I’m so pleased that my work in A Sexual Series has an international appeal and has already showcased in two art venues in Tokyo (JAP), Athens Museum of Queer Arts (GRC), multiple places in Sweden. It just premiered in New York on Jan 25th at Utopia School @ Flux Factory and in London on Feb 8th for Cuntemporary’s Deep Trash Romance event at Queen Mary University. My hopes and ambitions are to continue bringing the work to more countries globally!

Whilst showcasing the work, I try to find more participants for my international documentary about the asexual spectrum. I call it Ace of Baes and the aces featured so far represent a variety of cultural experiences, being from Japan, the US, Sweden, Estonia, India, Greece and Spain. I am currently looking for an ace producer to help me secure funding for a group shoot. (Holla!)

What inspires you?

Everyday life, encounters, people, the world, technology and meditation – spending time in my own mind. And reading!

3. techtest_SexDisorientation
techtest_SexDisorientation: Emie, featured in the documentary QUEER by Daniela Runesson, Thara Schöön & David Falck, 2017

What got you interested in your field?  Have you always wanted to be an artist?

I’ve identified as a filmmaker since I first touched a video camera at the age of seven! Then I started curating my family gatherings at the age of 10, turning them into social and performative happenings!

I carried on pursuing my dreams of making a living – or more importantly, a lasting impact on society – and during production of several films DIY, I started my own international production company in London.

The move into contemporary art wasn’t an obvious one, but it makes sense to me. I was in my late twenties and disappointed with some encounters of sexism in the film industry – similar to those that came to light during this current #metoo revolution! So I decided I would explore the field of progressive video art – only to realize that everywhere is a patriarchal world, with artists calling #metoo as well! My hope is to return to film as my main medium at a later stage in my life, but as an artist.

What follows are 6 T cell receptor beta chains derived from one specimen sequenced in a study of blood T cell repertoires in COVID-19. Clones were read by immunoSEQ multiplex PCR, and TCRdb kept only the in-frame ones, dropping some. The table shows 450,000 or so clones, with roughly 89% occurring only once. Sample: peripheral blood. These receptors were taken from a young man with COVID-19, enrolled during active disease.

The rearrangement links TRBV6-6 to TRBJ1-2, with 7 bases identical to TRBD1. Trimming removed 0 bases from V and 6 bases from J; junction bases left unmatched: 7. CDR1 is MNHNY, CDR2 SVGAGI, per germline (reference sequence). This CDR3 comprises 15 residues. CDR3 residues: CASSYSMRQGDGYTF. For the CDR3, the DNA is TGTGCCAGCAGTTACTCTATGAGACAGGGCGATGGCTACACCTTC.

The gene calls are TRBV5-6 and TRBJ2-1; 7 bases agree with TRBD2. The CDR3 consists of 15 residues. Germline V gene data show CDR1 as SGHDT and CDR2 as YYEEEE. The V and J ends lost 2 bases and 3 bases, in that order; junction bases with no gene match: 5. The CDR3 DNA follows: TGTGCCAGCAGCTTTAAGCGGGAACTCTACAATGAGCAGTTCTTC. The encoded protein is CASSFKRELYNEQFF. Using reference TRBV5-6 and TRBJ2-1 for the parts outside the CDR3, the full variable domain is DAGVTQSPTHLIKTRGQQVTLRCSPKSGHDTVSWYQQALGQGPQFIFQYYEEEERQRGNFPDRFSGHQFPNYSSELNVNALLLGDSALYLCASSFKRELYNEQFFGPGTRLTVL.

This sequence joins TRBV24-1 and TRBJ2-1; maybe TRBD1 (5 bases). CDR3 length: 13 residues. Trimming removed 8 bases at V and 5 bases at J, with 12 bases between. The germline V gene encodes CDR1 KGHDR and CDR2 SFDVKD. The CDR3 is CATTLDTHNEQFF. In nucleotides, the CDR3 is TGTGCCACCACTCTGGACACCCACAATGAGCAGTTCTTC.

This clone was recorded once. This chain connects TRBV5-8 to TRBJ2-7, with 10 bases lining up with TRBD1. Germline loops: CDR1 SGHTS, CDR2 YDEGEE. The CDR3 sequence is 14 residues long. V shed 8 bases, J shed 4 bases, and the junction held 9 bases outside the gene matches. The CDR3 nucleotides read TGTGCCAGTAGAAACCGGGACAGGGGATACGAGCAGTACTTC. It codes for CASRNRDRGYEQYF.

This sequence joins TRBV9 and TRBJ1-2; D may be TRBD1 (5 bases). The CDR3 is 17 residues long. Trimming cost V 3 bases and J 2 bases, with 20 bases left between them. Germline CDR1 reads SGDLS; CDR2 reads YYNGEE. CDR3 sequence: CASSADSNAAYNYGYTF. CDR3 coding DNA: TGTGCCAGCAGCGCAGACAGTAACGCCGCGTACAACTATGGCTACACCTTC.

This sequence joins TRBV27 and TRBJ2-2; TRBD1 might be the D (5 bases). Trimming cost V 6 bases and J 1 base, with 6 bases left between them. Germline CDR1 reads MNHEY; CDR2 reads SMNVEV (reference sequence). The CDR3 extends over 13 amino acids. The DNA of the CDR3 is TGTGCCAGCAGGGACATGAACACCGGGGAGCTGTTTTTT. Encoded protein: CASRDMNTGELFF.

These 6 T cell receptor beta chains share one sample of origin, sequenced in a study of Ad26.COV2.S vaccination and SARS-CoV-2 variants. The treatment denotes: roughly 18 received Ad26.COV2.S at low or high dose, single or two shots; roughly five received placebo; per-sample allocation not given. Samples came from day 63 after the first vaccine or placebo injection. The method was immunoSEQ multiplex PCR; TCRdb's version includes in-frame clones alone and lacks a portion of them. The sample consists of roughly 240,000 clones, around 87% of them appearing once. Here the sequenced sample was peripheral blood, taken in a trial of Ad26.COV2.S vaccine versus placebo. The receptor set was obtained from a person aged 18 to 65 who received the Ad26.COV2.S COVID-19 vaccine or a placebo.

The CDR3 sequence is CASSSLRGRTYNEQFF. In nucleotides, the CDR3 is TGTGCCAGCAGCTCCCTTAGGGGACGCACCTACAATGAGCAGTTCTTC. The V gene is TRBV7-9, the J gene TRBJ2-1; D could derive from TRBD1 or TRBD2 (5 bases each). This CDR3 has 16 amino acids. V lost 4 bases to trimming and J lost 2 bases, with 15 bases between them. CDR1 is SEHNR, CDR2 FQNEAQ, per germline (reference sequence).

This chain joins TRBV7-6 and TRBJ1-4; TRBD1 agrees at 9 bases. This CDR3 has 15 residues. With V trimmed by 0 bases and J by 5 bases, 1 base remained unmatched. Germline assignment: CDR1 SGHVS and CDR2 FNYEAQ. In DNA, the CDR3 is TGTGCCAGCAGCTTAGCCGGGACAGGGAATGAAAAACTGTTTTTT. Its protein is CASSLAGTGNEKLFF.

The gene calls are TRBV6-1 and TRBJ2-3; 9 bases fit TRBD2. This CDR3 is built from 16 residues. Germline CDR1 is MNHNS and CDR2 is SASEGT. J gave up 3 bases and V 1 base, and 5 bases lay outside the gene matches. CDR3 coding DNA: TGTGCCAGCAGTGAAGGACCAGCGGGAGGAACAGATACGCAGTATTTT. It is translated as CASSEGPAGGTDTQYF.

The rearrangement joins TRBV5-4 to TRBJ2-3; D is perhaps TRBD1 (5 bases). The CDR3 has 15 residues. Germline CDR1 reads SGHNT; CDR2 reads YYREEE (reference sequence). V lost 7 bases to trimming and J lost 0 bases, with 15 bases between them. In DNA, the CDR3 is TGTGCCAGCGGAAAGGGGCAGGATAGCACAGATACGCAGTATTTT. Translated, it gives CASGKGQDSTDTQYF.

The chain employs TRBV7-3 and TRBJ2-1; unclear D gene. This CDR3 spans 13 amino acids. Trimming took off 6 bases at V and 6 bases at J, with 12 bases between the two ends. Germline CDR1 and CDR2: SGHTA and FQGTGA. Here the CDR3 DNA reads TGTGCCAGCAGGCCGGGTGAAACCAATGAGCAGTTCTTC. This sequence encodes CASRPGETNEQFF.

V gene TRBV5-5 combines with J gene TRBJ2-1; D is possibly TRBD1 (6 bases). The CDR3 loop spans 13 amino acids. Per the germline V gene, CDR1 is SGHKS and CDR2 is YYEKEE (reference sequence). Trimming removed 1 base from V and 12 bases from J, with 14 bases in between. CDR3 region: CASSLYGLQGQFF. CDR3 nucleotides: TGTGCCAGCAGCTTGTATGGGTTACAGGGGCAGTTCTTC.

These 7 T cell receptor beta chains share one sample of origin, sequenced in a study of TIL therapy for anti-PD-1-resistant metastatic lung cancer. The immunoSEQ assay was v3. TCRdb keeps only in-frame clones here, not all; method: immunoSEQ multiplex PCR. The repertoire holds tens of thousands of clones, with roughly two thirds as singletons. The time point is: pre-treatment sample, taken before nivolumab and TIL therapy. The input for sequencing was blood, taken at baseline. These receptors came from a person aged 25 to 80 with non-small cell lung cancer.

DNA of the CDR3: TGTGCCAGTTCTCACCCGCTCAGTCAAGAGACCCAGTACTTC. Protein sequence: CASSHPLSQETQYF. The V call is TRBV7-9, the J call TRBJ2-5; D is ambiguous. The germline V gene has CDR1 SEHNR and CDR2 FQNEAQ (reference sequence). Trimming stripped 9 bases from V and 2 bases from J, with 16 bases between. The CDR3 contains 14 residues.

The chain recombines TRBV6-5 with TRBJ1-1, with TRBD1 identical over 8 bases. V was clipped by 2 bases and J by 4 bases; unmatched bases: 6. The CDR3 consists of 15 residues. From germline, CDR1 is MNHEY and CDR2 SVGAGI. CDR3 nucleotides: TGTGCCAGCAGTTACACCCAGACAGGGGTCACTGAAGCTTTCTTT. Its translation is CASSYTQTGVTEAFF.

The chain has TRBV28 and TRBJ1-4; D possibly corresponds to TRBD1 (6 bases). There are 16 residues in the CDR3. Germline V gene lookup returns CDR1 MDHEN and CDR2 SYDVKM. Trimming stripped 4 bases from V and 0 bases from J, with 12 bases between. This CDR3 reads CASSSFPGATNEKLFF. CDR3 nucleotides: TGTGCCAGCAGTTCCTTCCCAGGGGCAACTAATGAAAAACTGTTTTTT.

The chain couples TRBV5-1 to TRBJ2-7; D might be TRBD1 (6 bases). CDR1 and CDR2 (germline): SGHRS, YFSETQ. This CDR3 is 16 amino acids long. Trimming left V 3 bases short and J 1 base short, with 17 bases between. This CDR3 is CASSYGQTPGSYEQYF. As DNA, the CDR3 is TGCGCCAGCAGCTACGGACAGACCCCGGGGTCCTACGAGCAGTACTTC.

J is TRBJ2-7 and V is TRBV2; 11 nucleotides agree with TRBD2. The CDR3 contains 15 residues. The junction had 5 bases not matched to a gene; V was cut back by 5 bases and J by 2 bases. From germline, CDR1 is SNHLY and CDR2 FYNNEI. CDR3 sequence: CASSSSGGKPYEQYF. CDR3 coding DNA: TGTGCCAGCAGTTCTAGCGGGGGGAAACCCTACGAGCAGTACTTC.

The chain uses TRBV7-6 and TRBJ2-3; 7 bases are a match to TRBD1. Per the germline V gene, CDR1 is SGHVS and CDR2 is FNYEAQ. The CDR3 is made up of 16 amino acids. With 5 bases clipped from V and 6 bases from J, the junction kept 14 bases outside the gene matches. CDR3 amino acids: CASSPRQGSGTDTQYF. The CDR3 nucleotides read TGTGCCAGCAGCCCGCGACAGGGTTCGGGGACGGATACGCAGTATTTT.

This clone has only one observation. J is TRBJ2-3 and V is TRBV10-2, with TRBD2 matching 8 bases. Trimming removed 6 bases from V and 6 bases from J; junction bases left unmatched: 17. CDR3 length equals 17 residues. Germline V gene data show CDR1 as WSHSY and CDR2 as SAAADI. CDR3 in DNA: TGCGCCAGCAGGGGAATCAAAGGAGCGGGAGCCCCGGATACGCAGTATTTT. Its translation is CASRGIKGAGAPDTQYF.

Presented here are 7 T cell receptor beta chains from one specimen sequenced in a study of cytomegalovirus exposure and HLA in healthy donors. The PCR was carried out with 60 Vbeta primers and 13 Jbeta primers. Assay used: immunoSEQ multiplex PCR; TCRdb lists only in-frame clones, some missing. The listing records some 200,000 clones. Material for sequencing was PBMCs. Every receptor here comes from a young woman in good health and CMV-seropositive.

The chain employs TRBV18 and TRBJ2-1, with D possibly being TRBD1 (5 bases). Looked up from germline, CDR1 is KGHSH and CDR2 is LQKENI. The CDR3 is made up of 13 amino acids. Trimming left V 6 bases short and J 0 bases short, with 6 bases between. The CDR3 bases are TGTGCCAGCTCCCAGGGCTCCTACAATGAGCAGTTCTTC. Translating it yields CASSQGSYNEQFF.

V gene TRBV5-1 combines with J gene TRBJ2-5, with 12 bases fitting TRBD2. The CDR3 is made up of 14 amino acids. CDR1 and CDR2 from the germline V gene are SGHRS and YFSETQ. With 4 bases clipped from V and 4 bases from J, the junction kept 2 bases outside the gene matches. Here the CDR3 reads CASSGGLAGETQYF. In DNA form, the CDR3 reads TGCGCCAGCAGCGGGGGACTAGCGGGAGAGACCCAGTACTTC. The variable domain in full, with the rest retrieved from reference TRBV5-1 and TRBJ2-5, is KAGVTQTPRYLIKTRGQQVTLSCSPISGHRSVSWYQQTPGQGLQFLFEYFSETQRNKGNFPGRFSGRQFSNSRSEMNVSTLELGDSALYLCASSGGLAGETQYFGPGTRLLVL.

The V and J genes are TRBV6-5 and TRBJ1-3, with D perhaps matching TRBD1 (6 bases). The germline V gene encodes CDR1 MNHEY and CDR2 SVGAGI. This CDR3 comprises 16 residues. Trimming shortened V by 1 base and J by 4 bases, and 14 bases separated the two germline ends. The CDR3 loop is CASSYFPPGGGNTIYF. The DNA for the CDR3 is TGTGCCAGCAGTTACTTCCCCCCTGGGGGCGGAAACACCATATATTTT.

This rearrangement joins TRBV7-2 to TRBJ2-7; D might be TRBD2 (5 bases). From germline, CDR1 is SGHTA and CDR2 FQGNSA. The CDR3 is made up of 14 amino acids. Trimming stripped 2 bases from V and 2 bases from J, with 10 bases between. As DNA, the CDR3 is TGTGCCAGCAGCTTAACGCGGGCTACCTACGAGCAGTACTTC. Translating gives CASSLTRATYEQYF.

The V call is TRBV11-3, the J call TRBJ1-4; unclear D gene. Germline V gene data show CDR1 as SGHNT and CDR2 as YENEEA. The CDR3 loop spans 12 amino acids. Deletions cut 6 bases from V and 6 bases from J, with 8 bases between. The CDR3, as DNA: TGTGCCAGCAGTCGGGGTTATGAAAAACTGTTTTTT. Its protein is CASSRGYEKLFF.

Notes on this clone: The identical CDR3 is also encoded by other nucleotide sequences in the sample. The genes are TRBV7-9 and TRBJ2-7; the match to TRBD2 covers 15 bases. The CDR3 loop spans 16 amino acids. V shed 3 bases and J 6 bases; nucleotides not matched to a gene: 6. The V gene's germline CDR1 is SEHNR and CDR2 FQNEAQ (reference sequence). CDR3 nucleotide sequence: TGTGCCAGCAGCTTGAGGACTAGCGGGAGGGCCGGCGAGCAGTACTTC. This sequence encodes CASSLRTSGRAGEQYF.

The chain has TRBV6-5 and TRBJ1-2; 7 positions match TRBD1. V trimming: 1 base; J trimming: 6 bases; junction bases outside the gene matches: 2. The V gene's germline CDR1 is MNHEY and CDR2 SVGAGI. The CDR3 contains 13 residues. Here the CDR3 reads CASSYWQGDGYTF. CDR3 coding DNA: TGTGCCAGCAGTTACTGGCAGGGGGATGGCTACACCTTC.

Do you have any kind of special or unique signature, symbol, or feature you include in your work that you’d be willing to reveal?

I can see a reoccurring trend with a lot of deep pink in my video works. And cyborgs in my performance art!

Being inspired by post-humanism and monster studies, the cyborg as a symbol, metaphor and identity really appeals to me, as I’ve had scoliosis surgery (reinforcing my spine with three long metal rods). My crip experiences really had an impact on my self-image and I share similar feelings of resemblance towards the Monster of Frankenstein as scholar Susan Stryker has expressed on behalf of the trans community in her My Words to Victor Frankenstein Above the Village of Chamounix: Performing Transgender Rage from 1994.

Bodies reshaped by science.

Recently I’ve started exploring glitch art as a metaphor for queerness.

A digital glitch, a rebellious pixel, reminds me of queers.

To go against normative expectations of you.

5. aligning_glitch
aligning_glitch: “Straightened” physically and culturally by the hetero norm.

What advice would you give young aspiring artists?

Don’t overthink things, do something and reinvent it if needed. Challenge yourself, step out of your comfort zones. Don’t wait for people to invite you, do as much as you can yourself, but don’t be afraid to ask for help. Doing it together is a really good method to progress as a creative being. DIT is the new DIY! Move away from the individualist idea of the sole artist by collaborating and start art collectives!

2. asexual_rebelbyDaisukeTsukuda
“Asexual Rebel” Shibuya, Tokyo, 2017. Costume and Photo: Daisuke Tsukuda

ASEXUALITY

Where on the spectrum do you identify?

Sex positive, panromantic, demisexual.

Have you encountered any kind of ace prejudice or ignorance in your field?  If so, how do you handle it?

Oh, definitely! Try dating as an open asexual…! The worst part is not that the Jungle is so much thicker than average for us in a context of this ultra sexual dating culture, it’s the fact that people in general show no interest in you beyond the sexual. Or you come out and they just fall silent and let their own preconceived ideas control their behavior and actions (usually non-actions). The only person who’s asked me a genuine follow-up question after coming out as an ace person (who listened carefully and didn’t judge me or argue their point), is the person I later ended up falling for and am still seeing today!